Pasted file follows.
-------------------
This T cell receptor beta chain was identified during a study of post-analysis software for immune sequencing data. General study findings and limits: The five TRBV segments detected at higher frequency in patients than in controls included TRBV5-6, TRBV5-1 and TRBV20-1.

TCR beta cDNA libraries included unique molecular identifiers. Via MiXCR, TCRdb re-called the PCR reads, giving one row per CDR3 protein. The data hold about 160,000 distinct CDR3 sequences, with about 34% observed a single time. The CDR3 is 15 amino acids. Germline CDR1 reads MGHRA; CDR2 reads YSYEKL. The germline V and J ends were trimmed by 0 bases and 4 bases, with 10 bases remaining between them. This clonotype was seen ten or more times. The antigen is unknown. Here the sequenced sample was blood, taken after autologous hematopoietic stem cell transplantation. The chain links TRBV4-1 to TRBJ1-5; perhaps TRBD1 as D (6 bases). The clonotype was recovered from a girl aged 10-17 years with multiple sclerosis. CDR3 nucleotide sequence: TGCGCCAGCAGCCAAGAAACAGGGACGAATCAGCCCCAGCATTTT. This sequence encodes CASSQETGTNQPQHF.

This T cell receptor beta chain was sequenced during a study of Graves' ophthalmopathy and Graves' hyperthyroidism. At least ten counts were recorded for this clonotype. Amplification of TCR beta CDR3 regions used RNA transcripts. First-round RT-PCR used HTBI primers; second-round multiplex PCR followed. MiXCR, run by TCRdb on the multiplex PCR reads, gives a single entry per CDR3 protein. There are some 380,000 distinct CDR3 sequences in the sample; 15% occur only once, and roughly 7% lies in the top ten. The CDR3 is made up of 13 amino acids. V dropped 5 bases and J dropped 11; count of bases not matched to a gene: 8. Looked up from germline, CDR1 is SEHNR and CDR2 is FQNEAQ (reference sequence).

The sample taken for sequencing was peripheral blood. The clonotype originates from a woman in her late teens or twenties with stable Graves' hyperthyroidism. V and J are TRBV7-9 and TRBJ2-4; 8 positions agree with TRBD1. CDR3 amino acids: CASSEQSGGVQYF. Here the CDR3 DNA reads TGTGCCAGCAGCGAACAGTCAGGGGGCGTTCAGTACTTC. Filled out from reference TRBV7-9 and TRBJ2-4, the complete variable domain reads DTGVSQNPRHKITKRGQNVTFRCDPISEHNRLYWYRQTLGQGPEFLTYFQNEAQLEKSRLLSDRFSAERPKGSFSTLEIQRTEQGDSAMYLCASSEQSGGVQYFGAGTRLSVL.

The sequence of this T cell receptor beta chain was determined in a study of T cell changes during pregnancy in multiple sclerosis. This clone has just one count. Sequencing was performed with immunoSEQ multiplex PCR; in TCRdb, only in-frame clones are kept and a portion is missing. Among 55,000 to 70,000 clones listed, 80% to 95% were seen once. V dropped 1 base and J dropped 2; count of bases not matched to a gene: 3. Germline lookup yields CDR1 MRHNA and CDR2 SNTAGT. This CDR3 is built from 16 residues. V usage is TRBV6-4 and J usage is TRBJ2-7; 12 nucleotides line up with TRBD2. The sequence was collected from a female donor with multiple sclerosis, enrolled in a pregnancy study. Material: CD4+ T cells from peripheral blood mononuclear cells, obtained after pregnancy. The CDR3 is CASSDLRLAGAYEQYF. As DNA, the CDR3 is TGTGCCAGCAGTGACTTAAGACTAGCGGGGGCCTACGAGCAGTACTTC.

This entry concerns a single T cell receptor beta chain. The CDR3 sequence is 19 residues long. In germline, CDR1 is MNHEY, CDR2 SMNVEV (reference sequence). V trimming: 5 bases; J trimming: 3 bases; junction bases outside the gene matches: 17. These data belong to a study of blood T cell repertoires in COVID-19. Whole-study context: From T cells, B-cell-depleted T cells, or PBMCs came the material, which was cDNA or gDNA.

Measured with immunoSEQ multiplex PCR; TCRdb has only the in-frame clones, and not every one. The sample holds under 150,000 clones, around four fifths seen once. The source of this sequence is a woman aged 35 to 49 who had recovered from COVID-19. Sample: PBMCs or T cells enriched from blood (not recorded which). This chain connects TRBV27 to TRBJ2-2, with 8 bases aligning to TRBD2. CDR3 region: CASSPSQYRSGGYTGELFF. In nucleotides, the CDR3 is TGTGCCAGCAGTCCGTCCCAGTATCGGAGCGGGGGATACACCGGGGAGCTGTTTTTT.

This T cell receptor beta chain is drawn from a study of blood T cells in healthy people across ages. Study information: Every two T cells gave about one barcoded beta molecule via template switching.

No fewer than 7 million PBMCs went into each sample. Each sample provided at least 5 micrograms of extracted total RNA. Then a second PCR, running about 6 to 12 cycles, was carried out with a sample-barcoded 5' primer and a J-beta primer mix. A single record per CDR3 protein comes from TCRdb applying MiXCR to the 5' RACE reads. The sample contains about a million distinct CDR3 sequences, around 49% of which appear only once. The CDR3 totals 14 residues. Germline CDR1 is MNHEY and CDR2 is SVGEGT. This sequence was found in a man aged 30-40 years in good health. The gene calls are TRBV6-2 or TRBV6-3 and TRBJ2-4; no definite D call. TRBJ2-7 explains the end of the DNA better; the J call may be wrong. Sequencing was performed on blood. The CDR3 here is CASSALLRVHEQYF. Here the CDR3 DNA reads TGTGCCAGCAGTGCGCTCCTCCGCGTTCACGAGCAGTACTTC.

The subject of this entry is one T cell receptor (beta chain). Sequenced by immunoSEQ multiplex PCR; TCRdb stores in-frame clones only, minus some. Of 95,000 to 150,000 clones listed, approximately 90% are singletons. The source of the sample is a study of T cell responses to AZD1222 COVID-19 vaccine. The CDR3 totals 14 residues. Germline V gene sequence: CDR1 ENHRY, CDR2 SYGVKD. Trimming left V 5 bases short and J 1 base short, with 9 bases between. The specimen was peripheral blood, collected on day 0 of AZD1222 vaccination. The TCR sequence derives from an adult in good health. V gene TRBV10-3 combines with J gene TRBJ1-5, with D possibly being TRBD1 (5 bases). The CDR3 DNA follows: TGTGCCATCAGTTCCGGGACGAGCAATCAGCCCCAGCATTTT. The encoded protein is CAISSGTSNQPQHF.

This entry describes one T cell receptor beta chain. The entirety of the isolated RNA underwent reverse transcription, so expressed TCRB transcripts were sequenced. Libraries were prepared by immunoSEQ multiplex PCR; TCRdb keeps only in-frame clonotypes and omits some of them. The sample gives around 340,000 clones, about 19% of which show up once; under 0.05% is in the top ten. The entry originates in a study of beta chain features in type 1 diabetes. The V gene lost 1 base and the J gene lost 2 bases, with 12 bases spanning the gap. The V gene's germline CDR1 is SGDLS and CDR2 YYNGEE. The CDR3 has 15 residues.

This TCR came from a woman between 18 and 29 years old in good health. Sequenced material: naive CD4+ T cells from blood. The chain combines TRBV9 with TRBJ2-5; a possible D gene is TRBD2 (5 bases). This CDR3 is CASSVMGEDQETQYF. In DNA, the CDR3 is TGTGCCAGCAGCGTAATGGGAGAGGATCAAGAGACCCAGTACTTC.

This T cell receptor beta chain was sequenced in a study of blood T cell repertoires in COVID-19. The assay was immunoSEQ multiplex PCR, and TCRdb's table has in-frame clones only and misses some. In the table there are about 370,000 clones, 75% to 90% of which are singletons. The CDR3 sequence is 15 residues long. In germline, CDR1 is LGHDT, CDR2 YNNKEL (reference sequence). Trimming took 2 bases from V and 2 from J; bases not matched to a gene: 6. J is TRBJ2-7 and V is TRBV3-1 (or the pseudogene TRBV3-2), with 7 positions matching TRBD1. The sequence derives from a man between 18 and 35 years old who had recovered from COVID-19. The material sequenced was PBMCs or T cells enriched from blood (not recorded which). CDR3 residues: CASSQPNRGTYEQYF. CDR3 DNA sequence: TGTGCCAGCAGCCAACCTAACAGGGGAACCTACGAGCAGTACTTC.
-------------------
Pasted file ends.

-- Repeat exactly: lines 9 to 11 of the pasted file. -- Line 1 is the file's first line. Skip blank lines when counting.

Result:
No fewer than 7 million PBMCs went into each sample. Each sample provided at least 5 micrograms of extracted total RNA. Then a second PCR, running about 6 to 12 cycles, was carried out with a sample-barcoded 5' primer and a J-beta primer mix. A single record per CDR3 protein comes from TCRdb applying MiXCR to the 5' RACE reads. The sample contains about a million distinct CDR3 sequences, around 49% of which appear only once. The CDR3 totals 14 residues. Germline CDR1 is MNHEY and CDR2 is SVGEGT. This sequence was found in a man aged 30-40 years in good health. The gene calls are TRBV6-2 or TRBV6-3 and TRBJ2-4; no definite D call. TRBJ2-7 explains the end of the DNA better; the J call may be wrong. Sequencing was performed on blood. The CDR3 here is CASSALLRVHEQYF. Here the CDR3 DNA reads TGTGCCAGCAGTGCGCTCCTCCGCGTTCACGAGCAGTACTTC.

The subject of this entry is one T cell receptor (beta chain). Sequenced by immunoSEQ multiplex PCR; TCRdb stores in-frame clones only, minus some. Of 95,000 to 150,000 clones listed, approximately 90% are singletons. The source of the sample is a study of T cell responses to AZD1222 COVID-19 vaccine. The CDR3 totals 14 residues. Germline V gene sequence: CDR1 ENHRY, CDR2 SYGVKD. Trimming left V 5 bases short and J 1 base short, with 9 bases between. The specimen was peripheral blood, collected on day 0 of AZD1222 vaccination. The TCR sequence derives from an adult in good health. V gene TRBV10-3 combines with J gene TRBJ1-5, with D possibly being TRBD1 (5 bases). The CDR3 DNA follows: TGTGCCATCAGTTCCGGGACGAGCAATCAGCCCCAGCATTTT. The encoded protein is CAISSGTSNQPQHF.

This entry describes one T cell receptor beta chain. The entirety of the isolated RNA underwent reverse transcription, so expressed TCRB transcripts were sequenced. Libraries were prepared by immunoSEQ multiplex PCR; TCRdb keeps only in-frame clonotypes and omits some of them. The sample gives around 340,000 clones, about 19% of which show up once; under 0.05% is in the top ten. The entry originates in a study of beta chain features in type 1 diabetes. The V gene lost 1 base and the J gene lost 2 bases, with 12 bases spanning the gap. The V gene's germline CDR1 is SGDLS and CDR2 YYNGEE. The CDR3 has 15 residues.